Alexandria Ocasio-Cortez — Two Jobs Gaffe

 

In an interview segment discussing the economy, primarily the unemployment rate, Ocasio-Cortez dismissed claims that the economy is strong because of a historically low unemployment rate because “unemployment is low because everyone has two jobs. Unemployment is low because people are working 60, 70, 80 hours a week and can barely feed their family.”

The issue with this claim is, namely, that the unemployment rate does not distinguish between the number of hours that people are working, nor the number of jobs they hold. While there are a narrow set of rules to be considered unemployed, only about 5% of Americans currently hold multiple jobs:

While politicians routinely make mistakes regarding the economy (1, 2), this gaffe is particularly note-worthy because Ocasio-Cortez holds a bachelors degree in economics from Boston University.

Billy Paul — Let the Dollar Circulate

I reached out to #EconTwitter and asked what songs they like to use to teach different topics in their classes and the results did not disappoint:

Since I’m not a macroeconomist, I have very little content on the macro side from tv and movies, but apparently music covers a lot of macro topics. The first suggestion was this 1975 Billy Paul song, Let the Dollar Circulate which begs for money to start flowing through the economy and wonders why things have slowed down (Is it all because of Watergate?). Paul notes that “Things are gettin’ higher, makes it hard on the buyers”  (inflation is happening) and “Unemployment on the rise.” The song was released at the end of the 1973-1975 recession. I was curious what unemployment and inflation looked like in the 1970s leading up to the recession, so I went and put together a FRED chart for you:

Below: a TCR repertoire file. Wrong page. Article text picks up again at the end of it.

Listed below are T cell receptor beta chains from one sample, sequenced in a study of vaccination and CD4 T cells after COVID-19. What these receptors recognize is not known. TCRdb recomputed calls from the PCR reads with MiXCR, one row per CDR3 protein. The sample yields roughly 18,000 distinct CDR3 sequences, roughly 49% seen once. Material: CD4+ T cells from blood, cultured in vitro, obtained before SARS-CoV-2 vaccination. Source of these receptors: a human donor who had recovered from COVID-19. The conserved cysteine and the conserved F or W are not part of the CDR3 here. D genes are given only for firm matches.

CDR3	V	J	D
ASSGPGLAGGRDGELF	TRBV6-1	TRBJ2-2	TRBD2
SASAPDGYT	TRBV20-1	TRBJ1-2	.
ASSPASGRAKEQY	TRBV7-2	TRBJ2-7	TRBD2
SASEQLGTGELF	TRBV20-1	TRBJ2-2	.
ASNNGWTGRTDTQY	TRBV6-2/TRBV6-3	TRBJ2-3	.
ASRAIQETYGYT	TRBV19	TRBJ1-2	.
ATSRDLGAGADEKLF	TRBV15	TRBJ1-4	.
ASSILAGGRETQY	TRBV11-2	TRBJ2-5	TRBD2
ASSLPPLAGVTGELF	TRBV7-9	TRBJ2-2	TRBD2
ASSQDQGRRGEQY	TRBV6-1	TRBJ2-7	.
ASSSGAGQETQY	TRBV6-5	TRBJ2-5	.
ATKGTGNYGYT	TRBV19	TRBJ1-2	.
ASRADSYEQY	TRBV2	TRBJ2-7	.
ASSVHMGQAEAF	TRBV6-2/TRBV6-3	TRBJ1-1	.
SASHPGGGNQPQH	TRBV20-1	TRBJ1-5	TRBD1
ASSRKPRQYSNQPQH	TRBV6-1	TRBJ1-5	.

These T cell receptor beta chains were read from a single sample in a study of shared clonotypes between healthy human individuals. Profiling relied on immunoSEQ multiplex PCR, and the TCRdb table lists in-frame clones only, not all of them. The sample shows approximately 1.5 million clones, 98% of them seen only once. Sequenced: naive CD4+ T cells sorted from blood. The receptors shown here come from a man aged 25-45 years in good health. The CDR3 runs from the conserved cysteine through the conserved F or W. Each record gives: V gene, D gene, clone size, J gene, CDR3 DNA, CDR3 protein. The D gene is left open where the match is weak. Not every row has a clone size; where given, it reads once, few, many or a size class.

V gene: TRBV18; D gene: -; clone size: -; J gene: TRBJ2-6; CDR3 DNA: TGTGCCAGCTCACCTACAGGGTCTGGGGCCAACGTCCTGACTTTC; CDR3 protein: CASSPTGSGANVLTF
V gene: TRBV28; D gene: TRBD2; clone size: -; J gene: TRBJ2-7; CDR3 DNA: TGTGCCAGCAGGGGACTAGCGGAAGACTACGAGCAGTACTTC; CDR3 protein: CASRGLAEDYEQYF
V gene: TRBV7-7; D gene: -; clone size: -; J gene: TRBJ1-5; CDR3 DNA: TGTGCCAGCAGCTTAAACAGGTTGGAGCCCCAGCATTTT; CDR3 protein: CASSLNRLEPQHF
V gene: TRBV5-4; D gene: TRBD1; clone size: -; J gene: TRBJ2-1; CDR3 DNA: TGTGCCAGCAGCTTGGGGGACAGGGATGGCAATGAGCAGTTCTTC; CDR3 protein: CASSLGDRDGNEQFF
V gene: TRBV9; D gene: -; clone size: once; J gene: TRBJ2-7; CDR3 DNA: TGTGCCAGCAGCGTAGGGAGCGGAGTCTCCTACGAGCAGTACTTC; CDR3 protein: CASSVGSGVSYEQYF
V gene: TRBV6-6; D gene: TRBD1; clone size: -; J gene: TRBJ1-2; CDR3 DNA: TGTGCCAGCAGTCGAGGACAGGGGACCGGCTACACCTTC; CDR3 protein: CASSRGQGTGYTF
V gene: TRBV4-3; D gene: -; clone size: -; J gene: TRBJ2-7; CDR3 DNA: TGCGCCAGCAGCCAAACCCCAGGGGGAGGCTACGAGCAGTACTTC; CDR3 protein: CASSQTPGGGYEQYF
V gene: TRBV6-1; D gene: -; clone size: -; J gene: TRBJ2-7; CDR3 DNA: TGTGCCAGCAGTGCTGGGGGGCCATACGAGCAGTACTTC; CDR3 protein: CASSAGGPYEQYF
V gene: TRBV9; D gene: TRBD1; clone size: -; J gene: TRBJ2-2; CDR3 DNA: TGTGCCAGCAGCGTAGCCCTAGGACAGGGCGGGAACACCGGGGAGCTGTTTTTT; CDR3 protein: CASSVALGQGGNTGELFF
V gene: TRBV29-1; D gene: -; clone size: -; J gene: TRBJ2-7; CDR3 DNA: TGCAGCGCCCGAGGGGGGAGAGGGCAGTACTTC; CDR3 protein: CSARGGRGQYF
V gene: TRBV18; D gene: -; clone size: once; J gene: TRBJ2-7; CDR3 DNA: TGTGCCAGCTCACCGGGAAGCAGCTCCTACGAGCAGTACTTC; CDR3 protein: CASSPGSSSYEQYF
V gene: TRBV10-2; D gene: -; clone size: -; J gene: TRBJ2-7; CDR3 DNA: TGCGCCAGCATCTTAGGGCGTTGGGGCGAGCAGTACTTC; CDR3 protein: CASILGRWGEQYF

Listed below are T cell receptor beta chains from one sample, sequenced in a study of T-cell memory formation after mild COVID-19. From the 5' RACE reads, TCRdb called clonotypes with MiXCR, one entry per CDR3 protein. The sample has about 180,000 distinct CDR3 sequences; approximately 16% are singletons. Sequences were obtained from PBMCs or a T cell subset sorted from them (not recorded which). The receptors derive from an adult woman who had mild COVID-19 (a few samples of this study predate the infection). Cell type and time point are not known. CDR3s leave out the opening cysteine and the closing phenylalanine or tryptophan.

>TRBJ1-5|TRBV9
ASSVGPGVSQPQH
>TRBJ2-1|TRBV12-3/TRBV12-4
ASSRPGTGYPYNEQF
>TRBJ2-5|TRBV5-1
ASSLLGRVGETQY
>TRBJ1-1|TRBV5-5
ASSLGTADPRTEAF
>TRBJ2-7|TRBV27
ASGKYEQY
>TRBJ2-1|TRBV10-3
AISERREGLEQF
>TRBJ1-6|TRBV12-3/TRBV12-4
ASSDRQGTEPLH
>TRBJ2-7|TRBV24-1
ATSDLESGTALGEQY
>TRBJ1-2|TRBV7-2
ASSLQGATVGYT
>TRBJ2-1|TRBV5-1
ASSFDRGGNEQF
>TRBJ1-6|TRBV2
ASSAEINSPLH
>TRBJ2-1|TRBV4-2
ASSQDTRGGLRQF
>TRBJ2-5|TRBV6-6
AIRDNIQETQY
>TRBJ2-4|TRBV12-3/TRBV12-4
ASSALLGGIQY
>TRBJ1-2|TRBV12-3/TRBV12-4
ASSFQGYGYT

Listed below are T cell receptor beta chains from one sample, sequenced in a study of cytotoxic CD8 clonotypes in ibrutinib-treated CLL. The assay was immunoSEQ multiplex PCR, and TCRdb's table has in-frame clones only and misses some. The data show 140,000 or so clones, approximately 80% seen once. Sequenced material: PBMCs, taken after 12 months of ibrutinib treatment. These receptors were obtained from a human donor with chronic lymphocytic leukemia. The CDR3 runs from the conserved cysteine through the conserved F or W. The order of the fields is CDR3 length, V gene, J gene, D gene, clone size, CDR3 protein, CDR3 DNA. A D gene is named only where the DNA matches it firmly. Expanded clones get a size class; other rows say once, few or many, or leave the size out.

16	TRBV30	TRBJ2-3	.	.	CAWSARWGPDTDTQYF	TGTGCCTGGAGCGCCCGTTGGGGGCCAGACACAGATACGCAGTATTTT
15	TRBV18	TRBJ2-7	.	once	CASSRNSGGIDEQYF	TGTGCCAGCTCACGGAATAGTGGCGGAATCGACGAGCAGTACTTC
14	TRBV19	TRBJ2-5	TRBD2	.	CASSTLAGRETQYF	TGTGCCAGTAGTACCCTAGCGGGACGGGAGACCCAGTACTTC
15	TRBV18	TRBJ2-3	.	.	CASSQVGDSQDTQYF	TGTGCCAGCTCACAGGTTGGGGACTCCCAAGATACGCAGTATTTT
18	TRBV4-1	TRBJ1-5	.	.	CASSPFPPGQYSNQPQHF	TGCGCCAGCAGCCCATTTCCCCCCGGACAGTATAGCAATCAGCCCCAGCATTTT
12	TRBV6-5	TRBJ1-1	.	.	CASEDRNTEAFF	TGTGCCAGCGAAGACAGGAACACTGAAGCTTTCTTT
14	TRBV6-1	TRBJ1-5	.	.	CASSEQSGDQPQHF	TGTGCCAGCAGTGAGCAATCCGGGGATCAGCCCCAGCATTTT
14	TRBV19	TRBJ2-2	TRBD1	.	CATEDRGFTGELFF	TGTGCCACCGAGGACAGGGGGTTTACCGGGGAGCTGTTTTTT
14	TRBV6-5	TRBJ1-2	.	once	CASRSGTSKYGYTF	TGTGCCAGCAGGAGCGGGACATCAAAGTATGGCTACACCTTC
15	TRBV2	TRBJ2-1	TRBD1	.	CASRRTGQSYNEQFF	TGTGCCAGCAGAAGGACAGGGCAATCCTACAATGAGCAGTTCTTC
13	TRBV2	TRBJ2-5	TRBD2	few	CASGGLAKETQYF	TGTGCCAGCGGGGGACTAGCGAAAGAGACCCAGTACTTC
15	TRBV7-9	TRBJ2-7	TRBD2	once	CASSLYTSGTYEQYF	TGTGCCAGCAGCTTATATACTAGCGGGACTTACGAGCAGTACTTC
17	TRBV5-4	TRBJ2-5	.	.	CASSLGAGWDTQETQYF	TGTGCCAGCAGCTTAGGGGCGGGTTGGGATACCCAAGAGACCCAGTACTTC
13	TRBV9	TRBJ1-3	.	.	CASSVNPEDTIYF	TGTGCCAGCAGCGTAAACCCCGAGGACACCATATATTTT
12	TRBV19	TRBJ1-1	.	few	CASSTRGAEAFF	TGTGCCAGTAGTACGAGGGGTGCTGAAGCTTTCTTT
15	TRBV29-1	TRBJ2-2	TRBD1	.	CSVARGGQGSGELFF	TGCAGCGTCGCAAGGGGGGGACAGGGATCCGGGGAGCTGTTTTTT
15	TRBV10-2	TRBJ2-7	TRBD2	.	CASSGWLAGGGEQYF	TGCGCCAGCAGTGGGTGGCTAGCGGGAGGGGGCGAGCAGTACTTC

Thanks to Leo for the song suggestion!

Brooklyn 99 — The Danger of Email

 

Jake and Charles are sent to the US Postal Inspection Services to get help with a case they are working on that involves a mail key. There they meet Agent Jack Danger who identifies the key as being part of a set of old post boxes that are no longer in service. Jake and Charles want the list of people who were responsible for collecting they key and recommend that Agent Danger emails them the list. This clearly upsets Agent Danger since many of his friends were laid off because of the introduction of email.

KRON 4 — Online News in 1981

A look back at a 1981 news segment that covers the Internet and the eventual push to online media. At the time, 8 newspapers were currently part of the network delivering their daily news via this system. The “paper” included all text, but not images or classifieds. Near the end of the segment, they predict that nearly all news will be delivered electronically, but that the time would be a few years away. The segment closes with a look at a newspaper salesman who would potentially become structurally unemployed when the need for physical papers vanishes.

30 Rock — Structural Unemployment

In this scene from 30 Rock, Liz Lemon is faced with the possibility that her job may become obsolete. She meets others (a travel agent, an American auto worker, a saxophone soloist) who are no longer employed because consumers are no longer willing to pay for their services/goods.

Thanks to James Tierney for the clip!

Adam Ruins Everything — Unemployment Rate

 

Adam Ruins Everything is a half-hour informational comedy were host, Adam Conover, debunks popular myths. Each episode is divided into 3 segments with some common theme. In the Spring of 2018, James Tierney and I sat down to go through all three seasons of Adam Ruins Everything to pick out examples in each episode that could be used in an economics course. If you’re curious about the paper, you can read about it here.

Adam reviews the requirements for individuals to be considered unemployment under the most traditional classification of unemployment (U3). While he mentions that this isn’t a perfect measure, he doesn’t mention the other types of unemployment. This could be a good introduction to the different types of unemployment counted by the BLS.

Billy Joel — Allentown

I heard this one on the radio and forgot that I used it one semester online to talk about structural unemployment. This could also be a good song to play before class if you play music before you begin your lecture. I may be a bit more fortunate since I teach in Pennsylvania.

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